This course examines the relationship between the historical experiencce of World War II and the Wars of Independence that immediately followed in Asia. Attention is devoted to the major players in the theatre, including Britain, the United States, China, India, Japan, and South East Asia, and how they viewed the Conflicts in World War II and after in peculiar ways that were reflected in and reinforced by the historiography they produced both during and after the conflict was over. The course will show that many of the major developments, impacts, and controversies that arose out of the Campaign, with serious implications for Asia, can only be fully understood by approaching the war as a phenomenon that was transnational and global from the beginning and not through national lenses nor through a later Cold War lens. Moreover, the course puts the military history of this period at the intersection of South, South East, and East Asia into its broader social, economic, and political contexts. The course will introduce students to the major secondary works on the war in the theatre available in English as well as the major archival collections in London and published documents collections.The overall goal is to understand specifically the relationship between the experience of World War II and the postwar conflicts on their own terms instead of through the Cold War filter as historiography between the 1950s and the 1990s has tended to do until more recent revisionist historiography after the end of the Cold War.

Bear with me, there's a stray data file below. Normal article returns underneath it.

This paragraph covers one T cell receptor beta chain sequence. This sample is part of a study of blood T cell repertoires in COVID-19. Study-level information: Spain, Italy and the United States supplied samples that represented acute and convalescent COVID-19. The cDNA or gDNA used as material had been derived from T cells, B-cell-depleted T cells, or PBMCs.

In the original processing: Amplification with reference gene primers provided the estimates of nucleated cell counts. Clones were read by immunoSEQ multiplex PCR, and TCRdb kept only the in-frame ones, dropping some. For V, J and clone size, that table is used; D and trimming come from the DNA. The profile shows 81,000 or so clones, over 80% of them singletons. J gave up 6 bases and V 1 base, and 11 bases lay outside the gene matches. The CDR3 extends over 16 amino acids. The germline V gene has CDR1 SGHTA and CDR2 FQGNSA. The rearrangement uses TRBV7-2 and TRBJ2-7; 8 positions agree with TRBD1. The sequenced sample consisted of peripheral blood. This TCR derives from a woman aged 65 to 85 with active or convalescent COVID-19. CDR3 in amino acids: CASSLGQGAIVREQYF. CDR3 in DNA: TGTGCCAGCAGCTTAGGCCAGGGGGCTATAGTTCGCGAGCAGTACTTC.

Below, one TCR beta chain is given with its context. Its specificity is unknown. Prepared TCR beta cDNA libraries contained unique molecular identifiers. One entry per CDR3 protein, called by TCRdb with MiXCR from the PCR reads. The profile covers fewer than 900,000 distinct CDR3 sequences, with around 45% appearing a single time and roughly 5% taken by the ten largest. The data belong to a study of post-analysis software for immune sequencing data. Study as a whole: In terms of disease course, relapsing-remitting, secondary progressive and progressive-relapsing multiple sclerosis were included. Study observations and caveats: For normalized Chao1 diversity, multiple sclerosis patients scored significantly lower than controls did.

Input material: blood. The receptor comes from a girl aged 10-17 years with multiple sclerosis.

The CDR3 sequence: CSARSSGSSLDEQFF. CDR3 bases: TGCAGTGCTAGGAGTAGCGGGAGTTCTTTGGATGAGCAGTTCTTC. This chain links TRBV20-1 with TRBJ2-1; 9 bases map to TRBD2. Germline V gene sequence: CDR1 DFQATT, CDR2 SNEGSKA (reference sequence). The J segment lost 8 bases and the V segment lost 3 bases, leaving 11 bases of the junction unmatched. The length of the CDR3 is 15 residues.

This course examines the Vietnam War and its impact on Asia, in particular on a number of Southeast Asian societies. Properly known as the Second Indochina War, the conflict was unique in the scale of U.S. military investment and the profound destruction delivered by the world’s most powerful military machine, the U.S. Air Force. Nevertheless, the war did not result in American victory, nor did peace result in stability, leading instead to decades of civil war, social disruption, poverty, one of the world’s most notorious examples of genocide in modern history, and yet another Indochina War by the end of the 1970s. Why the war resulted in so much collateral damage is often explained by reference to American overkill and strategic errors by the Nixon Administration. This course considers whether these explanations are sufficient. The course examines the broader Asian experience of the Vietnam War, how Asians shaped and were impacted by the conflict, and why the war ultimately spun out of control and beyond the borders of Vietnam. It will do so by examining a wide range of primary source documents, including conventional archival documentation but also oral histories, newsreels, photographs, and even movie making.